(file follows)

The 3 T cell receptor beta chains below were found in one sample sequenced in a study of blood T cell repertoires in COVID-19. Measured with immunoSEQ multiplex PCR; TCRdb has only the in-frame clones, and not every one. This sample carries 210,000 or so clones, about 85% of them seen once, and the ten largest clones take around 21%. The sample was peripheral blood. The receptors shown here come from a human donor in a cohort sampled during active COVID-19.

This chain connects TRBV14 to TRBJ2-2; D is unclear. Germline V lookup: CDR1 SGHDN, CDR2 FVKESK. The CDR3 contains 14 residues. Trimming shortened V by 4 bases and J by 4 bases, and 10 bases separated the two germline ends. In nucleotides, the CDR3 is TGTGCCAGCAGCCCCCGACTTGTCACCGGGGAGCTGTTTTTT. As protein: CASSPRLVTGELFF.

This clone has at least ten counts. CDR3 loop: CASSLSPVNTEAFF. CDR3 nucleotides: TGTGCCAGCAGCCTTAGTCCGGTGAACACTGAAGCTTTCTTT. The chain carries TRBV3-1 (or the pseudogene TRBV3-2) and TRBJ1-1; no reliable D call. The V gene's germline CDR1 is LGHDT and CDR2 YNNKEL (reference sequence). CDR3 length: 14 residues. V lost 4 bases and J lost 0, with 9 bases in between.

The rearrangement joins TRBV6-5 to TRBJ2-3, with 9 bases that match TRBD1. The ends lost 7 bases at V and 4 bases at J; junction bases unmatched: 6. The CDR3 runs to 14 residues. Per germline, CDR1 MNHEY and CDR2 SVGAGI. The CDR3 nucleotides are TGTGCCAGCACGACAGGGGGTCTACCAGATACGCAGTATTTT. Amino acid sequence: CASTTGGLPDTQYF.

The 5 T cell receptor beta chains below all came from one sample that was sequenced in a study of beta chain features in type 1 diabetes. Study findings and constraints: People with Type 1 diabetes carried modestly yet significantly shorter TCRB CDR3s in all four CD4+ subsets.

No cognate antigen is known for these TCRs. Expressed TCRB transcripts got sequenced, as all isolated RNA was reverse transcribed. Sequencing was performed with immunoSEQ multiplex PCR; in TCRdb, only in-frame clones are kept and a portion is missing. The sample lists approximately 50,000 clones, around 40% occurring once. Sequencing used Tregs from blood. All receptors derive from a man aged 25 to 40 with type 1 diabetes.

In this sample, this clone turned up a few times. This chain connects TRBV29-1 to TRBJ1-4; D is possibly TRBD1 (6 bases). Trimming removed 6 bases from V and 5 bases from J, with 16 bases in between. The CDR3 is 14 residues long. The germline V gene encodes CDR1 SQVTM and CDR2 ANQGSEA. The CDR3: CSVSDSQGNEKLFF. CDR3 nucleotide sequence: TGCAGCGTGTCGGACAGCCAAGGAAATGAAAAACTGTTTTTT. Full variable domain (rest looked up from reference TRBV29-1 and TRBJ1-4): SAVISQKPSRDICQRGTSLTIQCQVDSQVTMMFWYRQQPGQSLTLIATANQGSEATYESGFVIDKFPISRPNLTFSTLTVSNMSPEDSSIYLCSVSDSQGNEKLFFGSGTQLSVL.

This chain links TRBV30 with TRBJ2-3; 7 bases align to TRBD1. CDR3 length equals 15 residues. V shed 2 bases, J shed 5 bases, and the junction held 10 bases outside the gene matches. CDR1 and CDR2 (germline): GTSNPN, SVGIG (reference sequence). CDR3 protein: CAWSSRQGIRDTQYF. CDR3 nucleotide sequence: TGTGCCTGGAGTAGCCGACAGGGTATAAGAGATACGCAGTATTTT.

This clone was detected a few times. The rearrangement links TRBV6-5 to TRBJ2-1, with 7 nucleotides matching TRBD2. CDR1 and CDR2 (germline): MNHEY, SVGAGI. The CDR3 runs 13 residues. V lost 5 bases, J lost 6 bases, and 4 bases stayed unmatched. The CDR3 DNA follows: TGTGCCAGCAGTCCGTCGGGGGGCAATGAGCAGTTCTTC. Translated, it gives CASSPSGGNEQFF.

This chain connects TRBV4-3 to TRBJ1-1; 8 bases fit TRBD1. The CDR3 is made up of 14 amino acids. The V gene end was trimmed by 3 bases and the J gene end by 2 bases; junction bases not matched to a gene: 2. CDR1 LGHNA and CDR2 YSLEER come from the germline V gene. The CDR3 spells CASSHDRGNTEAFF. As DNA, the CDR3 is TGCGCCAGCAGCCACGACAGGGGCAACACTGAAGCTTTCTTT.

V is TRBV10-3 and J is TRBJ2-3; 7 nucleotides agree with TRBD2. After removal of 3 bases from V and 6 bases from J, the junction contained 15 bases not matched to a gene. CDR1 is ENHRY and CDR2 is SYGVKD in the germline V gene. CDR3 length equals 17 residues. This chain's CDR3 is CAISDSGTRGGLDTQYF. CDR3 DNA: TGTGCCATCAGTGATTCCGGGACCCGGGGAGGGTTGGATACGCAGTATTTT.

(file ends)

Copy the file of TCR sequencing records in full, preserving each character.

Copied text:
The 3 T cell receptor beta chains below were found in one sample sequenced in a study of blood T cell repertoires in COVID-19. Measured with immunoSEQ multiplex PCR; TCRdb has only the in-frame clones, and not every one. This sample carries 210,000 or so clones, about 85% of them seen once, and the ten largest clones take around 21%. The sample was peripheral blood. The receptors shown here come from a human donor in a cohort sampled during active COVID-19.

This chain connects TRBV14 to TRBJ2-2; D is unclear. Germline V lookup: CDR1 SGHDN, CDR2 FVKESK. The CDR3 contains 14 residues. Trimming shortened V by 4 bases and J by 4 bases, and 10 bases separated the two germline ends. In nucleotides, the CDR3 is TGTGCCAGCAGCCCCCGACTTGTCACCGGGGAGCTGTTTTTT. As protein: CASSPRLVTGELFF.

This clone has at least ten counts. CDR3 loop: CASSLSPVNTEAFF. CDR3 nucleotides: TGTGCCAGCAGCCTTAGTCCGGTGAACACTGAAGCTTTCTTT. The chain carries TRBV3-1 (or the pseudogene TRBV3-2) and TRBJ1-1; no reliable D call. The V gene's germline CDR1 is LGHDT and CDR2 YNNKEL (reference sequence). CDR3 length: 14 residues. V lost 4 bases and J lost 0, with 9 bases in between.

The rearrangement joins TRBV6-5 to TRBJ2-3, with 9 bases that match TRBD1. The ends lost 7 bases at V and 4 bases at J; junction bases unmatched: 6. The CDR3 runs to 14 residues. Per germline, CDR1 MNHEY and CDR2 SVGAGI. The CDR3 nucleotides are TGTGCCAGCACGACAGGGGGTCTACCAGATACGCAGTATTTT. Amino acid sequence: CASTTGGLPDTQYF.

The 5 T cell receptor beta chains below all came from one sample that was sequenced in a study of beta chain features in type 1 diabetes. Study findings and constraints: People with Type 1 diabetes carried modestly yet significantly shorter TCRB CDR3s in all four CD4+ subsets.

No cognate antigen is known for these TCRs. Expressed TCRB transcripts got sequenced, as all isolated RNA was reverse transcribed. Sequencing was performed with immunoSEQ multiplex PCR; in TCRdb, only in-frame clones are kept and a portion is missing. The sample lists approximately 50,000 clones, around 40% occurring once. Sequencing used Tregs from blood. All receptors derive from a man aged 25 to 40 with type 1 diabetes.

In this sample, this clone turned up a few times. This chain connects TRBV29-1 to TRBJ1-4; D is possibly TRBD1 (6 bases). Trimming removed 6 bases from V and 5 bases from J, with 16 bases in between. The CDR3 is 14 residues long. The germline V gene encodes CDR1 SQVTM and CDR2 ANQGSEA. The CDR3: CSVSDSQGNEKLFF. CDR3 nucleotide sequence: TGCAGCGTGTCGGACAGCCAAGGAAATGAAAAACTGTTTTTT. Full variable domain (rest looked up from reference TRBV29-1 and TRBJ1-4): SAVISQKPSRDICQRGTSLTIQCQVDSQVTMMFWYRQQPGQSLTLIATANQGSEATYESGFVIDKFPISRPNLTFSTLTVSNMSPEDSSIYLCSVSDSQGNEKLFFGSGTQLSVL.

This chain links TRBV30 with TRBJ2-3; 7 bases align to TRBD1. CDR3 length equals 15 residues. V shed 2 bases, J shed 5 bases, and the junction held 10 bases outside the gene matches. CDR1 and CDR2 (germline): GTSNPN, SVGIG (reference sequence). CDR3 protein: CAWSSRQGIRDTQYF. CDR3 nucleotide sequence: TGTGCCTGGAGTAGCCGACAGGGTATAAGAGATACGCAGTATTTT.

This clone was detected a few times. The rearrangement links TRBV6-5 to TRBJ2-1, with 7 nucleotides matching TRBD2. CDR1 and CDR2 (germline): MNHEY, SVGAGI. The CDR3 runs 13 residues. V lost 5 bases, J lost 6 bases, and 4 bases stayed unmatched. The CDR3 DNA follows: TGTGCCAGCAGTCCGTCGGGGGGCAATGAGCAGTTCTTC. Translated, it gives CASSPSGGNEQFF.

This chain connects TRBV4-3 to TRBJ1-1; 8 bases fit TRBD1. The CDR3 is made up of 14 amino acids. The V gene end was trimmed by 3 bases and the J gene end by 2 bases; junction bases not matched to a gene: 2. CDR1 LGHNA and CDR2 YSLEER come from the germline V gene. The CDR3 spells CASSHDRGNTEAFF. As DNA, the CDR3 is TGCGCCAGCAGCCACGACAGGGGCAACACTGAAGCTTTCTTT.

V is TRBV10-3 and J is TRBJ2-3; 7 nucleotides agree with TRBD2. After removal of 3 bases from V and 6 bases from J, the junction contained 15 bases not matched to a gene. CDR1 is ENHRY and CDR2 is SYGVKD in the germline V gene. CDR3 length equals 17 residues. This chain's CDR3 is CAISDSGTRGGLDTQYF. CDR3 DNA: TGTGCCATCAGTGATTCCGGGACCCGGGGAGGGTTGGATACGCAGTATTTT.